Down the TBR Hole #32

Welcome folks to the thirty-second round of Down the TBR Hole! For those of you who have no idea what I’m talking about, check out the previous posts via the tag or check out Lia at Lost in a Story who is the creator of this wonderful meme/project.

I’m trying to make this a regular feature of my blogging schedule because it’s good to regularly reevaluate if/why you want to read a book – that way you don’t come back to your TBR years later and have no clue why a title piqued your interest in the first place. I’ve also added a summary of results bit at the bottom of each round so I can track how many books I’ve kept and ditched from my TBR shelf in each round and overall.

Just a reminder of how this works:

  • Go to your goodreads to-read shelf.
  • Order on ascending date added.
  • Take the first 5 (or 10 if you’re feeling adventurous) books
  • Read the synopses of the books
  • Decide: keep it or should it go?

Outside of doing these posts semi-regularly I have also been culling my TBR list at random points when I’m bored – all of this is good in terms of getting my TBR to a reasonable amount of books but it also means that these posts are getting harder for me to do as I’m beginning to really agonise over whether to ditch or keep books on there. Not that any of this is a bad thing! Let’s get going on the 10 books under scrutiny today…

1. What We See When We Read by Peter Mendelsund

Why is it there? The entire concept of the book intrigues me: Medelsund is a book jacket designer and the book considers how we visualise images whilst reading books such as Anna Karenina or Moby Dick. How people visualise characters and scenes differently to other readers and perhaps how the author even intended it is kinda odd but I think it would be interesting to read a book about it?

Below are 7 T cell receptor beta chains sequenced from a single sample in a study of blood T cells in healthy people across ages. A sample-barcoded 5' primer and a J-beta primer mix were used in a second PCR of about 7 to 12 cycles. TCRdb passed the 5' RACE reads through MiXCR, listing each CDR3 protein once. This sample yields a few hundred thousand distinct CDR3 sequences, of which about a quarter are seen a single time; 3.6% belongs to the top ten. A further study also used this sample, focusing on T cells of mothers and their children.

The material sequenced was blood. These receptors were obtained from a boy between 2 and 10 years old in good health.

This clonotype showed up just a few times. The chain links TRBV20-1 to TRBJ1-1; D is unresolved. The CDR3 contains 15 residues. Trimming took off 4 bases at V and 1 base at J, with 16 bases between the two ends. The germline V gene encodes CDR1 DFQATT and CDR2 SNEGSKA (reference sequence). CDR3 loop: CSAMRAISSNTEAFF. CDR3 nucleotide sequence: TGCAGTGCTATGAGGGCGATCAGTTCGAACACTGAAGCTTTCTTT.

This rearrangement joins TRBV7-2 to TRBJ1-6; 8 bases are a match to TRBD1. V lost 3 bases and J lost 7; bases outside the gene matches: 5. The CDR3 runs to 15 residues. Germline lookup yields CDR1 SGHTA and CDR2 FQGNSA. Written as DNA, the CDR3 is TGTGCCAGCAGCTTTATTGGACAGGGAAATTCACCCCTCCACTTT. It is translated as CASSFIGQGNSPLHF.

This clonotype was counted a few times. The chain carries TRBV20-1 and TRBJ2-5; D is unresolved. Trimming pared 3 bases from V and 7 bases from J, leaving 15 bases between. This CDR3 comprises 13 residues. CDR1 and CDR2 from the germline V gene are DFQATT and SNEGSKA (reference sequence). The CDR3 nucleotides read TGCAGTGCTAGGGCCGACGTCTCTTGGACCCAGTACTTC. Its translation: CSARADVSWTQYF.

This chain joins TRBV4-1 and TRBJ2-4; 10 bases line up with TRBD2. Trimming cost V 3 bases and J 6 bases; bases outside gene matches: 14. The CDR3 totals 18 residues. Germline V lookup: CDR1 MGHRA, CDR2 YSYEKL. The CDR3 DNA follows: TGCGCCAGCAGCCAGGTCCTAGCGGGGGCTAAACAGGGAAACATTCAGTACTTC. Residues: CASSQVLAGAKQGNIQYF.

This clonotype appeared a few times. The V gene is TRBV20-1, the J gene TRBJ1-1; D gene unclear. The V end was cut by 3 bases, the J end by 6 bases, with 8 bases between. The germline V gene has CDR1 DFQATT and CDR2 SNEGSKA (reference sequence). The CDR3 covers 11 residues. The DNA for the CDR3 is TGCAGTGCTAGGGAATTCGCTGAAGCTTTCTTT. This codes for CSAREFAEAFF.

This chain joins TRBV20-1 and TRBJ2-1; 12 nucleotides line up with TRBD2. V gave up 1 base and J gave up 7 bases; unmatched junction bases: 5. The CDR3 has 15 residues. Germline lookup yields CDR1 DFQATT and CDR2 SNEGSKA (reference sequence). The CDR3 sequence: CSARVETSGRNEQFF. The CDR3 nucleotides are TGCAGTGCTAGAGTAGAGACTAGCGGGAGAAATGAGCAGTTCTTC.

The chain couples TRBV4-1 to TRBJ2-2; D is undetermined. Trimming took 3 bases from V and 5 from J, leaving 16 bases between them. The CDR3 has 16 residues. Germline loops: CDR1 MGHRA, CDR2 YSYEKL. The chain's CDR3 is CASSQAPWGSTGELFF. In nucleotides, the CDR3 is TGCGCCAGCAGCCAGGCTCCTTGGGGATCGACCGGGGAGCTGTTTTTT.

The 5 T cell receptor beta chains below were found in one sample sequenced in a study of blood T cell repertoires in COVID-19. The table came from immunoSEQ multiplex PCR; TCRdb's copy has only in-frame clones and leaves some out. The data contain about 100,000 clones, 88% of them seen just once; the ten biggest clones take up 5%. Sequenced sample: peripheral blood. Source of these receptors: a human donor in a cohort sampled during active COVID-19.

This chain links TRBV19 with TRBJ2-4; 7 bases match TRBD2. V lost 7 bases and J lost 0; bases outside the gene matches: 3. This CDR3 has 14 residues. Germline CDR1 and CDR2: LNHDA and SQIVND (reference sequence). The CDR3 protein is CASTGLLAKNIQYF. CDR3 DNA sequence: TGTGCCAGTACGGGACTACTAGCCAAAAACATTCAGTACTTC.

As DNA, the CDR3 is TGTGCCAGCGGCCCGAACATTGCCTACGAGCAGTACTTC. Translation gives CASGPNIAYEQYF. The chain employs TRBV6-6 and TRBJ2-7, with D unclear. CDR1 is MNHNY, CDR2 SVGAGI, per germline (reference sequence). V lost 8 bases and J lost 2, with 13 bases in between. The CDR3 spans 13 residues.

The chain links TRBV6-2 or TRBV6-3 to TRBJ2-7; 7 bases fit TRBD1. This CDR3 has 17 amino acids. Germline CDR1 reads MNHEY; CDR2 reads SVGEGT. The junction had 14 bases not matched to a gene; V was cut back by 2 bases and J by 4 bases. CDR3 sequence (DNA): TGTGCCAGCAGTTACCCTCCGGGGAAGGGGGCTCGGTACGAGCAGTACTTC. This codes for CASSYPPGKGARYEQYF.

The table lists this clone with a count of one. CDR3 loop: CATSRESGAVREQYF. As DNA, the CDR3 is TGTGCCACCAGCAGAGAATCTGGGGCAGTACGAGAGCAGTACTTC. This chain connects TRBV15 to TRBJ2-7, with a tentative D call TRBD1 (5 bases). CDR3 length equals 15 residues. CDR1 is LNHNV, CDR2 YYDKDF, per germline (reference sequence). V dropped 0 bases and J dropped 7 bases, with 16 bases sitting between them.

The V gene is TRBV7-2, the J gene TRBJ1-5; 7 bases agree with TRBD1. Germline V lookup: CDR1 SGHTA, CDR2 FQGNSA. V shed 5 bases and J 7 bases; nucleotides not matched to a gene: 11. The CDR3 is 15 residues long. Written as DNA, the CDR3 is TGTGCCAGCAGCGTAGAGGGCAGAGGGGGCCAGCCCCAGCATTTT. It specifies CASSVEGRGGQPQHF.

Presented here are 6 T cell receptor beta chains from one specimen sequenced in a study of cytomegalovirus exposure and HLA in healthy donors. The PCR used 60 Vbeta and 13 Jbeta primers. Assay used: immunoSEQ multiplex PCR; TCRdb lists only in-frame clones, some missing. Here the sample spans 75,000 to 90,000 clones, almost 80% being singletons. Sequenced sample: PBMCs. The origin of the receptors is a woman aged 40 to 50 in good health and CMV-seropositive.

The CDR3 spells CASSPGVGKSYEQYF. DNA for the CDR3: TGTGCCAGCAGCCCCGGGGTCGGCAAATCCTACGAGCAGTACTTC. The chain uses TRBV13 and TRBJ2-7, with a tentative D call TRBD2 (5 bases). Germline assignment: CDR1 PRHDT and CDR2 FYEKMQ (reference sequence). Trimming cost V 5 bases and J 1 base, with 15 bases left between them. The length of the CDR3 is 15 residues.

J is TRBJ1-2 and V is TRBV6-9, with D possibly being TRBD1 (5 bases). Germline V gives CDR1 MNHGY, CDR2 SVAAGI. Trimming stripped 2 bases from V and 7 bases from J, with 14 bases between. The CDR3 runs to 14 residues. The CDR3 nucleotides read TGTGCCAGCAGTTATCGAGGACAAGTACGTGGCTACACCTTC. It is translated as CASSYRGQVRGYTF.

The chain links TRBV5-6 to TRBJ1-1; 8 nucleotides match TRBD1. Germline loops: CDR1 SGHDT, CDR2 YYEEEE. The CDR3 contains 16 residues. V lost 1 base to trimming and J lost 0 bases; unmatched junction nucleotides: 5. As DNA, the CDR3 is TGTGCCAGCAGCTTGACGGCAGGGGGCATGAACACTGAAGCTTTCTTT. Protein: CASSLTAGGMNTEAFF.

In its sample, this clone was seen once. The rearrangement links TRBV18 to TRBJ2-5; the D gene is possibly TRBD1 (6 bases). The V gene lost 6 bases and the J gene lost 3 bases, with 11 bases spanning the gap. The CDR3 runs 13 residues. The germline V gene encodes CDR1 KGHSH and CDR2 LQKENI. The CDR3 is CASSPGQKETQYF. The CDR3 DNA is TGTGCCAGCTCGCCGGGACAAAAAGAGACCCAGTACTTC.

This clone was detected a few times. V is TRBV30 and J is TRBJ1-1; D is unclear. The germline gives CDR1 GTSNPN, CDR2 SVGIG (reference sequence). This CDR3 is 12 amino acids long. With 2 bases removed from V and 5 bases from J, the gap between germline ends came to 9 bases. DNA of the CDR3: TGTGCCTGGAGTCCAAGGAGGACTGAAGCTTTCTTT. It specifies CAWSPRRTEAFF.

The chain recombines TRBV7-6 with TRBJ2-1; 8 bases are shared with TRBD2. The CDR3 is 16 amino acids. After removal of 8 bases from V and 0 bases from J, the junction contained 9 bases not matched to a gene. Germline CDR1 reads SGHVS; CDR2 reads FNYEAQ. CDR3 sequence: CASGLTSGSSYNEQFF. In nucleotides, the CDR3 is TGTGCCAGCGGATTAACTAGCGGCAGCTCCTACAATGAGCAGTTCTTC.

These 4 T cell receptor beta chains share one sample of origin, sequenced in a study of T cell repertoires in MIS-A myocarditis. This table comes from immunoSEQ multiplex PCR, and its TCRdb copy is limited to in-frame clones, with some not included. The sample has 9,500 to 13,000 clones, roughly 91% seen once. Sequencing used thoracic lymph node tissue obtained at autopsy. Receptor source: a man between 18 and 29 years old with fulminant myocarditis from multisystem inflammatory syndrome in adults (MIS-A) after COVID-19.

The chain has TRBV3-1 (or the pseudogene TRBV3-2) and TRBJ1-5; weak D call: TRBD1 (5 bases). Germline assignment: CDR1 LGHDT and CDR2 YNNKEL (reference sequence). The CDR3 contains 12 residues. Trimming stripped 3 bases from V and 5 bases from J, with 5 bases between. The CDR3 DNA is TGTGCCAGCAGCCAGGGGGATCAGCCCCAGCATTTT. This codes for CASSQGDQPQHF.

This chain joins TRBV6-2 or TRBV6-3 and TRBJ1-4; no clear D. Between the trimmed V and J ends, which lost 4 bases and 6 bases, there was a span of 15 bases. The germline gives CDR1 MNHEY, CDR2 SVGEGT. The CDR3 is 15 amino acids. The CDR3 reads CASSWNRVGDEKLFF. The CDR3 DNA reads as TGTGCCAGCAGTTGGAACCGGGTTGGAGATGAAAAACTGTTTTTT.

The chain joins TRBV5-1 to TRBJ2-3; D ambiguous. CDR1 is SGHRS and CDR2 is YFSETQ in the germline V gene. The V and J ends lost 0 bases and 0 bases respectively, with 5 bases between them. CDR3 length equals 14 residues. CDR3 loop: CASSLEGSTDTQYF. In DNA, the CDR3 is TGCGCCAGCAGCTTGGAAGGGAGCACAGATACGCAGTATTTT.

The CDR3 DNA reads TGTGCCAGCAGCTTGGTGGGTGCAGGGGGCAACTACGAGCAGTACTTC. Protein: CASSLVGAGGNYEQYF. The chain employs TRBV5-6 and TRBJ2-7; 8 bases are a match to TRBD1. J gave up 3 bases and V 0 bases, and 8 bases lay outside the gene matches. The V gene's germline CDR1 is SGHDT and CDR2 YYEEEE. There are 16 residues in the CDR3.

Do I own it? No
Verdict? Keep

2. The Accidental by Ali Smith

Why is it there? I’ve never read Ali Smith. I don’t know where to start when trying Ali Smith’s writing but I picked up this novel at a charity shop so it made its way onto my shelves and so onto my Goodreads TBR. Is this a good place to start this her books? Enlighten me if you’ve read her!
Do I own it? Yes
Verdict? Keep

3. The Gargoyle by Andrew Davidson

Why is it there? I actually know next to nothing about this book, it’s a historical… fantasy, I think? I’m not sure but I actually don’t know how it got onto my TBR in the first place so this is an easy one.. Convince me I’m wrong?
Do I own it? No
Verdict? Ditch

4. Blackout by Connie Willis

Why is it there? I think this has something to do with time travel and WWII and that’s about all I know/remember. As far as I can see, no one I know on Goodreads has read it, and the reviews on there aren’t too great either so yikes…
Do I own it? No
Verdict? Ditch

5. Between Shades of Grey by Ruta Sepetys